What's so wrong with IRV?

Brattleboro Reformer Editorial // Published April 8, 2008 in Brattleboro Reformer
To the surprise of no one, Gov. James Douglas vetoed two election reform bills late Friday afternoon.

Douglas rejected a bill that would have set new campaign finance limits and another that would have allowed instant runoff voting for Vermont congressional elections with three or more candidates.

It was not surprising because the Republican Party has never been interested in any measure that would break the stranglehold of big money in politics. Nor has the Republican Party been interested in any measure that would give third parties a chance.

We'll leave aside campaign finance reform for now, since that bill never really stood a chance. As long as the U.S. Supreme Court equates money with political speech, it's difficult for any change to the current system to pass judicial scrutiny.

There are no excuses, however, for Douglas to veto instant runoff voting (IRV), which allows voters to rank the candidates in an election race based on preference.

IRV is not complicated. When votes are cast, all votes applied to the first choices on the ballot are tabulated and the candidate with the most votes wins.

If no candidate receives a majority of the votes, the candidate receiving the fewest votes is eliminated and a "runoff" tabulation begins. In the runoff, your vote still goes to the candidate you ranked first on your ballot, unless that candidate was eliminated. In that case, your vote goes to your second choice on the ballot.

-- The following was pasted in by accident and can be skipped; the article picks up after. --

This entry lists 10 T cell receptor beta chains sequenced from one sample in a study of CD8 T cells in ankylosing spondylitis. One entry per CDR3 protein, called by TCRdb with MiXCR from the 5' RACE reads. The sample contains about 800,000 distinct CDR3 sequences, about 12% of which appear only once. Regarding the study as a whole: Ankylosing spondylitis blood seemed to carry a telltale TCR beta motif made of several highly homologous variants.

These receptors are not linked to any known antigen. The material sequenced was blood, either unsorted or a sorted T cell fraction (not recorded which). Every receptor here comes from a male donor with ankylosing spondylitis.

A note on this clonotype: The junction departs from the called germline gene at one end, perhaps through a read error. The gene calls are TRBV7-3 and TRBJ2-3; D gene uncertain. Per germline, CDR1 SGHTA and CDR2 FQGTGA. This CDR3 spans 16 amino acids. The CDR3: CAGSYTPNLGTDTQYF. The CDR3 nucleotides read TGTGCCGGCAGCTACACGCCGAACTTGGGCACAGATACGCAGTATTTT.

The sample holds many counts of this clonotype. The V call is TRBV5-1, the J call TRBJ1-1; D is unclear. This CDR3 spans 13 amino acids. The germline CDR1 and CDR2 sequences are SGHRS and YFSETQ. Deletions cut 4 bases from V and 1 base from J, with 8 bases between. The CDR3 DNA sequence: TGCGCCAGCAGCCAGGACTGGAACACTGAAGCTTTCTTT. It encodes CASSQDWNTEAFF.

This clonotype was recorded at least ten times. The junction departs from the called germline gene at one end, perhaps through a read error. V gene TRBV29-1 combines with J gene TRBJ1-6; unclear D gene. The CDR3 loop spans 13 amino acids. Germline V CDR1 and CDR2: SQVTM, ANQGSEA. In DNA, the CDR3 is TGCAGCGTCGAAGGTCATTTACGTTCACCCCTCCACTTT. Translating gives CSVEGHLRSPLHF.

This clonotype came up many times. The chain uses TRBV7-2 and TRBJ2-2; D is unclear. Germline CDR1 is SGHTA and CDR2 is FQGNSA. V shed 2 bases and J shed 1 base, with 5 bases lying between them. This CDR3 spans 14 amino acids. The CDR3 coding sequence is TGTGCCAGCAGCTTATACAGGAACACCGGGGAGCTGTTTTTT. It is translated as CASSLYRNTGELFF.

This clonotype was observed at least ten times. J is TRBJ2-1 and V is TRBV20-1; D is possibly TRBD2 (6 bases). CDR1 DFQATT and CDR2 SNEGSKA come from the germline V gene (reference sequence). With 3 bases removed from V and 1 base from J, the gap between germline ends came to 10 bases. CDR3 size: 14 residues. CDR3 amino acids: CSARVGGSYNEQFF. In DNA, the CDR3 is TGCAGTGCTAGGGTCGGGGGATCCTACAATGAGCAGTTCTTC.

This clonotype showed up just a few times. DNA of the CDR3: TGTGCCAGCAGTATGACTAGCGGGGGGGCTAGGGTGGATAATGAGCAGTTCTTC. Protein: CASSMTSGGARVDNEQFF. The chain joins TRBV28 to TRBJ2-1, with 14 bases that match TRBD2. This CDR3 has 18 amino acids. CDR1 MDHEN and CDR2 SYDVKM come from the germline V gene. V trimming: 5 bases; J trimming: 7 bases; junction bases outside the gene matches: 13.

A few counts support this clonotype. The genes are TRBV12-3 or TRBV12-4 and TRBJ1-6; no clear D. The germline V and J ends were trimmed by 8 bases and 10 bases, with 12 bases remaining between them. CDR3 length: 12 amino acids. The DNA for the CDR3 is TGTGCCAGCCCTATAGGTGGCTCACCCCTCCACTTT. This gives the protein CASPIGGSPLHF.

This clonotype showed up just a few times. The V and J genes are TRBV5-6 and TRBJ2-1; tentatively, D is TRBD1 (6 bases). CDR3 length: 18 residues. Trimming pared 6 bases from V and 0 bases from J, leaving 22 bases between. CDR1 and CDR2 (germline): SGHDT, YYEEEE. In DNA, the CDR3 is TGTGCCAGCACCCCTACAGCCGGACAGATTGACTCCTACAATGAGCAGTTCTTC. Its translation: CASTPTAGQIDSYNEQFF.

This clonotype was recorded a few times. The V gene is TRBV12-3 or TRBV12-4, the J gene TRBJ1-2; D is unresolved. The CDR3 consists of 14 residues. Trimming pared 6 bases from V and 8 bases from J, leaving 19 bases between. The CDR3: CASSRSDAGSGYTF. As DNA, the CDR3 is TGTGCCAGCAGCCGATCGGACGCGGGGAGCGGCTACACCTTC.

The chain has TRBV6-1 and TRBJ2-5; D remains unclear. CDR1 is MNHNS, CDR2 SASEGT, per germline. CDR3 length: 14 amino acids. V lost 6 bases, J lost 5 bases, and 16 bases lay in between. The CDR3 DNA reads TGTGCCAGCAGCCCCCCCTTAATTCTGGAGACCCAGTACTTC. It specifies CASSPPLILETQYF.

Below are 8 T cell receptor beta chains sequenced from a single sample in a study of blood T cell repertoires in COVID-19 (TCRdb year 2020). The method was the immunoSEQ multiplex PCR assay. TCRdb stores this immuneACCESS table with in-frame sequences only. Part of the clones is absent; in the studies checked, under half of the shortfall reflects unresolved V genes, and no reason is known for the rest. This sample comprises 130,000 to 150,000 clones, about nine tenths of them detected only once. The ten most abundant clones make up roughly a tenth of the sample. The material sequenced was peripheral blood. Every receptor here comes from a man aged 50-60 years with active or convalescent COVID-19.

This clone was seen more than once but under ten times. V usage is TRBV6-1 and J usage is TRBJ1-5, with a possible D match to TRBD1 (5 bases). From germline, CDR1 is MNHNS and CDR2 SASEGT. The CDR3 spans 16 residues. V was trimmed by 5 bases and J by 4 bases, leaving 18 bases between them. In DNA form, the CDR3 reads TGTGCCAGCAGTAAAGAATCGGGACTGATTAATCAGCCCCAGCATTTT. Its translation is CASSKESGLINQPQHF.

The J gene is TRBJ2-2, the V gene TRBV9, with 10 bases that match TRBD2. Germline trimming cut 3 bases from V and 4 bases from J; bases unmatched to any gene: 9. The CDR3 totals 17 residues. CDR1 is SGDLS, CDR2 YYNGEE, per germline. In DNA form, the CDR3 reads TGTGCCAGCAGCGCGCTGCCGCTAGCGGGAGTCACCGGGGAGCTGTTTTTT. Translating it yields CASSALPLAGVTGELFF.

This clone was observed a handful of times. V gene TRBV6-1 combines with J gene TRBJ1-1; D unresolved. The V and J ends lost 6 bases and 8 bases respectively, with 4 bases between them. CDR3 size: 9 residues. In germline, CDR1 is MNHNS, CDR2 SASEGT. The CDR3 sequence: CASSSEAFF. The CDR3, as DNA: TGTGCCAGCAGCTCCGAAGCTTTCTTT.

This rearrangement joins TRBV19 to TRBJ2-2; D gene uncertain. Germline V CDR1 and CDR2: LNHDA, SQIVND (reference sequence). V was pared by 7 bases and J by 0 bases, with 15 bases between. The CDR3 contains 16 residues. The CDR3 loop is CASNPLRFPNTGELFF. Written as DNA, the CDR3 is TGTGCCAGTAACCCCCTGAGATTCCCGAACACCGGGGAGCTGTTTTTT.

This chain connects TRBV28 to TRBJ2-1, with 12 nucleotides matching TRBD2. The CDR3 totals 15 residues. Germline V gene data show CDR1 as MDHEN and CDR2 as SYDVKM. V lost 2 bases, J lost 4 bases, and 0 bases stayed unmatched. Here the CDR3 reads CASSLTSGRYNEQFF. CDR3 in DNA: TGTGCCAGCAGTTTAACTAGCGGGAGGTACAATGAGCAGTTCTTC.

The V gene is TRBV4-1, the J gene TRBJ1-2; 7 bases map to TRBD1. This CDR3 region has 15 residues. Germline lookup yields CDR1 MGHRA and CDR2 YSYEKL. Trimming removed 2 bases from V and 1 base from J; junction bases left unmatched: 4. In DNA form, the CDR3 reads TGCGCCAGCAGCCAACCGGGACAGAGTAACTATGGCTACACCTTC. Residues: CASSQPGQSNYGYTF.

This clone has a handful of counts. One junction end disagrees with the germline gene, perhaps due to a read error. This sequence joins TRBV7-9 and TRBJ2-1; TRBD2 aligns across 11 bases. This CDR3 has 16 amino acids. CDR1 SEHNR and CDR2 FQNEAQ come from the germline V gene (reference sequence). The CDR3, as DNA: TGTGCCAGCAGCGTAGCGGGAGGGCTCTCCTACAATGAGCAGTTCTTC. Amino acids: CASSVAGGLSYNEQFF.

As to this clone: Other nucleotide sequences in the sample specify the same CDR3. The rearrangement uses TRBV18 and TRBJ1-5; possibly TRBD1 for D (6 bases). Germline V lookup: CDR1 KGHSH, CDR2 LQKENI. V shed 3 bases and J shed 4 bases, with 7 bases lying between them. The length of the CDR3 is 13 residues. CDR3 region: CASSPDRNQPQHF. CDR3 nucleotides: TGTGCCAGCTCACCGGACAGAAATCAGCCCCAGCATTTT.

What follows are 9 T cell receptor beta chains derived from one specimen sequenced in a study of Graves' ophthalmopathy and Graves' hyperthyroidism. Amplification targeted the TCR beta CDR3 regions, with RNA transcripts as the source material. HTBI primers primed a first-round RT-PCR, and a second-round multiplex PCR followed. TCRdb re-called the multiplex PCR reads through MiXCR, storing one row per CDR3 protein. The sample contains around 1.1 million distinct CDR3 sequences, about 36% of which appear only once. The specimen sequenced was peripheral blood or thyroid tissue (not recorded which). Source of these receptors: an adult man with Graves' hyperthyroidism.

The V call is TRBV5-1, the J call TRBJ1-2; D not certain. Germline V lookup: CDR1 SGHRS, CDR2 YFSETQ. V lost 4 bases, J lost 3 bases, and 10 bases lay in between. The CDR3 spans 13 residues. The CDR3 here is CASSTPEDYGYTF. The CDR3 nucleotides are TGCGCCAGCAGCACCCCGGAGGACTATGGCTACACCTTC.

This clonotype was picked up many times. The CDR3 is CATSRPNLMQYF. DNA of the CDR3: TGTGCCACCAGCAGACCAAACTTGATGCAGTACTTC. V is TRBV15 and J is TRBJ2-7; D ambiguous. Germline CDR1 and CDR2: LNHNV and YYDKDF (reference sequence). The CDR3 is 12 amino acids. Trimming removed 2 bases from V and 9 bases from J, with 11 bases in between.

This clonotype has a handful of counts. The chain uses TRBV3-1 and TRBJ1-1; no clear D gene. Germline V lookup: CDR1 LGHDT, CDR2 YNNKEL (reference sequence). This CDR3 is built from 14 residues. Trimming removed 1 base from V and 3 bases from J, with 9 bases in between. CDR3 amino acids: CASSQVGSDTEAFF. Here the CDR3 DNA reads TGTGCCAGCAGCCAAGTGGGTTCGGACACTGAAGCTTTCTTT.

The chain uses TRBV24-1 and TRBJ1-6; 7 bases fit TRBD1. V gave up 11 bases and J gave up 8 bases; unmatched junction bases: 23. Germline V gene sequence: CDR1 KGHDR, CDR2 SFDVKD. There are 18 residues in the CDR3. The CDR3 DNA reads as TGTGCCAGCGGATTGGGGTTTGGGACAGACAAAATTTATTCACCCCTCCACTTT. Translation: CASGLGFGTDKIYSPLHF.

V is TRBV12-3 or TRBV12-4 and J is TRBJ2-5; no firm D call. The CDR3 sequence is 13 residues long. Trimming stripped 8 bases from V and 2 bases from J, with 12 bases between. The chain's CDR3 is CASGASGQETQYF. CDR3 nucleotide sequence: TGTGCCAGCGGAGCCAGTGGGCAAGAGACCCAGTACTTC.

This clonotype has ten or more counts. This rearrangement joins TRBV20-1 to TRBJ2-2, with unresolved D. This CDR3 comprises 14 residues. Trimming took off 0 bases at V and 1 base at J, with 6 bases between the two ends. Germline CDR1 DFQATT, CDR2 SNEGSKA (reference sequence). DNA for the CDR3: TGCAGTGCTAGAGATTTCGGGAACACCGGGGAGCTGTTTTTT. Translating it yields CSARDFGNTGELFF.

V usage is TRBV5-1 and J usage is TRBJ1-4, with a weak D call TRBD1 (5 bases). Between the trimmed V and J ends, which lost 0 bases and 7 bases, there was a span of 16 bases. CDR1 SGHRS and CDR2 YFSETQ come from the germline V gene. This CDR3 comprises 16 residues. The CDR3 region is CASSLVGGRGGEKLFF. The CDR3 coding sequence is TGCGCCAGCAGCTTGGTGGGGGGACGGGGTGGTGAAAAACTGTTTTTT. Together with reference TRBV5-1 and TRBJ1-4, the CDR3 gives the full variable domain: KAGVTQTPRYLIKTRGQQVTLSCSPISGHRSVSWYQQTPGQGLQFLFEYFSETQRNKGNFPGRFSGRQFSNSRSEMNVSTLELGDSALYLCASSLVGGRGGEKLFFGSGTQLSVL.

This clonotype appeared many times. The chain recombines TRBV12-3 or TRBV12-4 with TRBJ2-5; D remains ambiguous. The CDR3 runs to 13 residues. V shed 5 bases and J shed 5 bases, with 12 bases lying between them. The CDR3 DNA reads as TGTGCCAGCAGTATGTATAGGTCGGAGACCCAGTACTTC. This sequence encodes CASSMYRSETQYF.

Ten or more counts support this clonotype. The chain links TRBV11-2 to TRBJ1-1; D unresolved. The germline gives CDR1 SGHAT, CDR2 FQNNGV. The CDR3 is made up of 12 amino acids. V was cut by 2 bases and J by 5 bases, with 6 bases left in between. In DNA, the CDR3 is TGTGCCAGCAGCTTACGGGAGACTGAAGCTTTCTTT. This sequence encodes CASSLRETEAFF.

This system of eliminating the lowest candidate and recounting the votes continues until one candidate has a majority of the votes. Each time, your vote is applied to the candidate you ranked highest who still in the running.

The main appeal of IRV is that it allows voters to give their support to a candidate they like best, even if that candidate has no chance of winning, without the fear that they are throwing their vote away or taking support away from a more popular candidate. Your ballot counts even after your favorite candidate is eliminated, so every voter has a say in the process.

So, why is there so much resistance to this simple idea?

For starters, the Republicans don't want to see anything that improves the chances of third parties to succeed. IRV would instantly eliminate the whole "spoiler" scenario that cripples voters who want to vote for a Progressive, Liberty Union or independent candidate, but are afraid to do because it would increase the chances of seeing a candidate they don't want to win get elected.

There are others that say it is too complicated and would confuse voters. Burlington used IRV in its last mayoral election in 2006, and it worked smoothly. Other cities around the country have used IRV without incident.

In a state like Vermont, where third parties are an established part of the political landscape, and voters are used to casting their ballots for candidates outside the major parties, instant runoff voting is a sensible idea.

Unfortunately, Douglas doesn't agree and there don't seem to be enough votes to override his veto.

We think Douglas is wrong. We think IRV should be used, not just for congressional races, but for every election at the local and state level in Vermont. Imagine how, say, the Brattleboro Selectboard election might have turned out this year if IRV was in place?

Instant runoff voting strengthens third parties. It eliminates the risk of additional candidates in a race undermining support for the most popular candidate. It allows the will of a majority of voters to be reflected at the polls, no matter how many candidates are running. What's not to like?